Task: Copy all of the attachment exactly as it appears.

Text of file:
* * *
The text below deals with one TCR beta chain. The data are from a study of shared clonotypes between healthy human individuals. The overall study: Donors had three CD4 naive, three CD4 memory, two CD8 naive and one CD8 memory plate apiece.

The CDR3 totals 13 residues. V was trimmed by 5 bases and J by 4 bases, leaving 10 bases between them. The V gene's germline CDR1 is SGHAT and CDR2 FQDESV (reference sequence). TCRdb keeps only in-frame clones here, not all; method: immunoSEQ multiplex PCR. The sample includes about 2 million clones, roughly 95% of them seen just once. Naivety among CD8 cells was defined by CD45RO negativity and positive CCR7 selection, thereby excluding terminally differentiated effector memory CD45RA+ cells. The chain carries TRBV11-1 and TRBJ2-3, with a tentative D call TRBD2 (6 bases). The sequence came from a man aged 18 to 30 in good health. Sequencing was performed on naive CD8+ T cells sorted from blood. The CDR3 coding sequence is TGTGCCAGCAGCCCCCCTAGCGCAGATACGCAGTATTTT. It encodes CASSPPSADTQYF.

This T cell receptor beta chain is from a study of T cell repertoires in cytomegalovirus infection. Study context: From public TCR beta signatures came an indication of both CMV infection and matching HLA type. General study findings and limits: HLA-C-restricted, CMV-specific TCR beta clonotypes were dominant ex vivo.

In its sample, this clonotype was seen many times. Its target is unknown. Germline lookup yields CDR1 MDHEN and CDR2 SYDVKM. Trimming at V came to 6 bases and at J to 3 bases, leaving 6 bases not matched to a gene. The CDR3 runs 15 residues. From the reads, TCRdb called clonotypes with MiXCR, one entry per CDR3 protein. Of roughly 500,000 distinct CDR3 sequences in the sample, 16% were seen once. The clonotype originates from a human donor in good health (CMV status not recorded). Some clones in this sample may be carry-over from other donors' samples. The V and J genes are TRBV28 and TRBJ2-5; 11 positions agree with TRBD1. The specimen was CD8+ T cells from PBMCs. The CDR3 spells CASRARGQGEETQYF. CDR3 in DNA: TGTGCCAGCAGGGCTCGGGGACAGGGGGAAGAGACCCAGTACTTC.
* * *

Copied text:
The text below deals with one TCR beta chain. The data are from a study of shared clonotypes between healthy human individuals. The overall study: Donors had three CD4 naive, three CD4 memory, two CD8 naive and one CD8 memory plate apiece.

The CDR3 totals 13 residues. V was trimmed by 5 bases and J by 4 bases, leaving 10 bases between them. The V gene's germline CDR1 is SGHAT and CDR2 FQDESV (reference sequence). TCRdb keeps only in-frame clones here, not all; method: immunoSEQ multiplex PCR. The sample includes about 2 million clones, roughly 95% of them seen just once. Naivety among CD8 cells was defined by CD45RO negativity and positive CCR7 selection, thereby excluding terminally differentiated effector memory CD45RA+ cells. The chain carries TRBV11-1 and TRBJ2-3, with a tentative D call TRBD2 (6 bases). The sequence came from a man aged 18 to 30 in good health. Sequencing was performed on naive CD8+ T cells sorted from blood. The CDR3 coding sequence is TGTGCCAGCAGCCCCCCTAGCGCAGATACGCAGTATTTT. It encodes CASSPPSADTQYF.

This T cell receptor beta chain is from a study of T cell repertoires in cytomegalovirus infection. Study context: From public TCR beta signatures came an indication of both CMV infection and matching HLA type. General study findings and limits: HLA-C-restricted, CMV-specific TCR beta clonotypes were dominant ex vivo.

In its sample, this clonotype was seen many times. Its target is unknown. Germline lookup yields CDR1 MDHEN and CDR2 SYDVKM. Trimming at V came to 6 bases and at J to 3 bases, leaving 6 bases not matched to a gene. The CDR3 runs 15 residues. From the reads, TCRdb called clonotypes with MiXCR, one entry per CDR3 protein. Of roughly 500,000 distinct CDR3 sequences in the sample, 16% were seen once. The clonotype originates from a human donor in good health (CMV status not recorded). Some clones in this sample may be carry-over from other donors' samples. The V and J genes are TRBV28 and TRBJ2-5; 11 positions agree with TRBD1. The specimen was CD8+ T cells from PBMCs. The CDR3 spells CASRARGQGEETQYF. CDR3 in DNA: TGTGCCAGCAGGGCTCGGGGACAGGGGGAAGAGACCCAGTACTTC.